Enforcement won't change for the Columbia Police Department. Officers only enter a fraternity house with consent or if they think someone is in danger. If there is a large party going on, nuisance party ordinances apply, but the police will not enter without permission, Schlude said. The police then file a report with the Office of Greek Life or return to the house and issue citations at a later date.
Schlude said the department has had a "considerable number" of calls to check out fraternity houses this year. These have included calls for medical issues related to over-consumption, complaints about sexual assault, out-of-control parties and property damage, Schlude said.
"If that's the trend of things under the dry policy, it doesn't bode well for the new policy," Schlude said.
Still, she is "cautiously optimistic" about it.
Stephen Glynias, president of Beta Theta Pi, said the house will look into whether the fraternity wants to embrace the new policy.
Glynias said older members might consider staying in the house instead of moving out. With the current policy, members 21 and older can be inclined to move out because they are not allowed to have alcohol in the house. In addition, Glynias said, houses would be monitored and there wouldn't be "huge violations going unnoticed."
Pi Kappa Phi's president, Andrew Schutte, also sees the new policy as way to better monitor alcohol use in the houses.
"This is a first step to have a hand in alcohol at fraternity houses," Schutte said.
There is precedent. In 1998, the Interfraternity Council drafted a policy to ban alcohol from fraternity houses. The draft was amended before it passed in April of 2000 to allow members 21 and older to have alcohol as long as pledges did not live in the house. If the house wanted to have live-in pledge classes, alcohol would be banned completely.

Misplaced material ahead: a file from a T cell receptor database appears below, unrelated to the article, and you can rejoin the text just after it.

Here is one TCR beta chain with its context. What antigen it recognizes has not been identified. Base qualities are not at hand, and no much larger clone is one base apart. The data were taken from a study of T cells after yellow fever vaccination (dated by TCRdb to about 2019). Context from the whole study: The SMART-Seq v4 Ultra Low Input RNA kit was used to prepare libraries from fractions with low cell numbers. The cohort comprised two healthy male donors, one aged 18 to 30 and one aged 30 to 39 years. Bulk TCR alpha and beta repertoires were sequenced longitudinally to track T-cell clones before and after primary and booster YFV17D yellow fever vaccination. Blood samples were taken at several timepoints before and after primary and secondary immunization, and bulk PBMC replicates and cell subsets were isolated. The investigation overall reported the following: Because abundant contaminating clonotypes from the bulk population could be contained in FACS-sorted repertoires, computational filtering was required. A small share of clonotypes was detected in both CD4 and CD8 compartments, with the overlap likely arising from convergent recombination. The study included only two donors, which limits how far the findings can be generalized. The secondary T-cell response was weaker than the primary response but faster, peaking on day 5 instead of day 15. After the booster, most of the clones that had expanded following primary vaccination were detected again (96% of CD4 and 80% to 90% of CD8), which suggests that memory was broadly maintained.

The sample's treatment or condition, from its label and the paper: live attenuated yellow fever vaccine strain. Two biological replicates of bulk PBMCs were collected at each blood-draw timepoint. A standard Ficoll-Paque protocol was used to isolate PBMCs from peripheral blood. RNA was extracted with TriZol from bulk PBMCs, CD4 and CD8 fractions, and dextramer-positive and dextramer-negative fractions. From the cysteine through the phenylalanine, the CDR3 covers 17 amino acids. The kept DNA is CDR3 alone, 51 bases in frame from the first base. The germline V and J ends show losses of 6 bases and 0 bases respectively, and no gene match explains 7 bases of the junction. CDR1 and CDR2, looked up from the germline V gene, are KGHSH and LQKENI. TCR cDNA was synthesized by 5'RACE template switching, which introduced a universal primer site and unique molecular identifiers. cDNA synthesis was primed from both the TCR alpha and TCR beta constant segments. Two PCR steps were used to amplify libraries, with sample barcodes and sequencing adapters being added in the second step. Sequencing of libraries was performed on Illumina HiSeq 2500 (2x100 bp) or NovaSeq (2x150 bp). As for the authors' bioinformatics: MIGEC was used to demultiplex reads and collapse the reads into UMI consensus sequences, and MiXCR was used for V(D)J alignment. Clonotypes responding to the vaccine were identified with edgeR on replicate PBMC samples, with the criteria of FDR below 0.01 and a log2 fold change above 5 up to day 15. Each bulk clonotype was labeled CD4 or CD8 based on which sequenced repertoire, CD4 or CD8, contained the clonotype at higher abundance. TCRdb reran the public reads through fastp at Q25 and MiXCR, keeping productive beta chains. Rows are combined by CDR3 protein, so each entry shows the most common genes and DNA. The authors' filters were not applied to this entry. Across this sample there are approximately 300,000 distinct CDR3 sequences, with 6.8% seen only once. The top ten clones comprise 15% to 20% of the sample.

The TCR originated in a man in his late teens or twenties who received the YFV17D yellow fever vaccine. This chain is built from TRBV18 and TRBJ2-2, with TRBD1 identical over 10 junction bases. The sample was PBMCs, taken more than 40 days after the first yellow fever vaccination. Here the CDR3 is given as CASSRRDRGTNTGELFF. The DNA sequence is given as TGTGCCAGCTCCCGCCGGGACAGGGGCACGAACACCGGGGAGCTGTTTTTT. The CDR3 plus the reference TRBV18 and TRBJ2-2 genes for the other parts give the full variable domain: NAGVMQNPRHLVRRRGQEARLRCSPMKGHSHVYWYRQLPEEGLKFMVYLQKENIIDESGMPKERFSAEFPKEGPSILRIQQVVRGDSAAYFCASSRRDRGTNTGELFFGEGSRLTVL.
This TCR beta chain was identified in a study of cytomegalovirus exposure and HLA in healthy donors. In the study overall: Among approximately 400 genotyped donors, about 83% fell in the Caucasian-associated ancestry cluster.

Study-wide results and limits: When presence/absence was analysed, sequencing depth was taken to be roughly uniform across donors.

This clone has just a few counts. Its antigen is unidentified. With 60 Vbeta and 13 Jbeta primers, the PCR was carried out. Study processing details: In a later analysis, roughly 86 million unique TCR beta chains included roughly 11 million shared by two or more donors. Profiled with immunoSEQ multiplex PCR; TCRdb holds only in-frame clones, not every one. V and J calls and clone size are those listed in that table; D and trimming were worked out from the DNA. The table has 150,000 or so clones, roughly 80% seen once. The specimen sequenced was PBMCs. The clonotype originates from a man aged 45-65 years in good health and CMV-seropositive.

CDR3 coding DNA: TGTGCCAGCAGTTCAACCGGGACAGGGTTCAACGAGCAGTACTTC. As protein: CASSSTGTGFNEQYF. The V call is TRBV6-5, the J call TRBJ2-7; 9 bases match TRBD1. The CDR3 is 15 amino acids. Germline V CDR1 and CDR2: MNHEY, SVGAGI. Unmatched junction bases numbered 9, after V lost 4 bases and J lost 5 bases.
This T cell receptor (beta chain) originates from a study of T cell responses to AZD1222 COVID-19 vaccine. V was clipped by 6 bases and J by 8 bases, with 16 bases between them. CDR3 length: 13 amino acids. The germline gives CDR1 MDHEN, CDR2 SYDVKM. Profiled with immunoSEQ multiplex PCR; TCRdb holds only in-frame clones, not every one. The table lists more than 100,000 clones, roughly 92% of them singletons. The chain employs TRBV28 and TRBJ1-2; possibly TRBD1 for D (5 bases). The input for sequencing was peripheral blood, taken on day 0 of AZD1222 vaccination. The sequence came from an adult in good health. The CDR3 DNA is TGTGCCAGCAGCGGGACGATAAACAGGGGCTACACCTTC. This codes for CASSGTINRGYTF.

That policy lasted until August 2003, when the council banned alcohol and made MU's Greek system one of the largest in the nation to have an alcohol-free policy, according to a 2003 Missourian report.
The first move to change this came last spring, when the Office of Greek Life created a strategic plan to assess the Greek system. Alcohol abuse and risk management were examined as part of that review.
Topics of concern regarding alcohol were lawlessness, fear of a tragedy occurring, sexual assault, destruction of property and hazing.
Given the importance of the policy change, the Office of Greek Life will reassess the new policy over the next year and again after it is implemented in August. Basler said adjustments will be made to the policy as they are needed.
As they look down the road toward next August, the Office of Greek Life and the Interfraternity Council have to determine which houses will participate, who will be the third-party security firm and what will result from the audits carried out by the security firm.
Schlude said the policy has the possibility to work.
"But if it becomes a smoke screen to get alcohol into houses, it's not going to work," she said. "It's not going to take very long for it to become very apparent it's not working."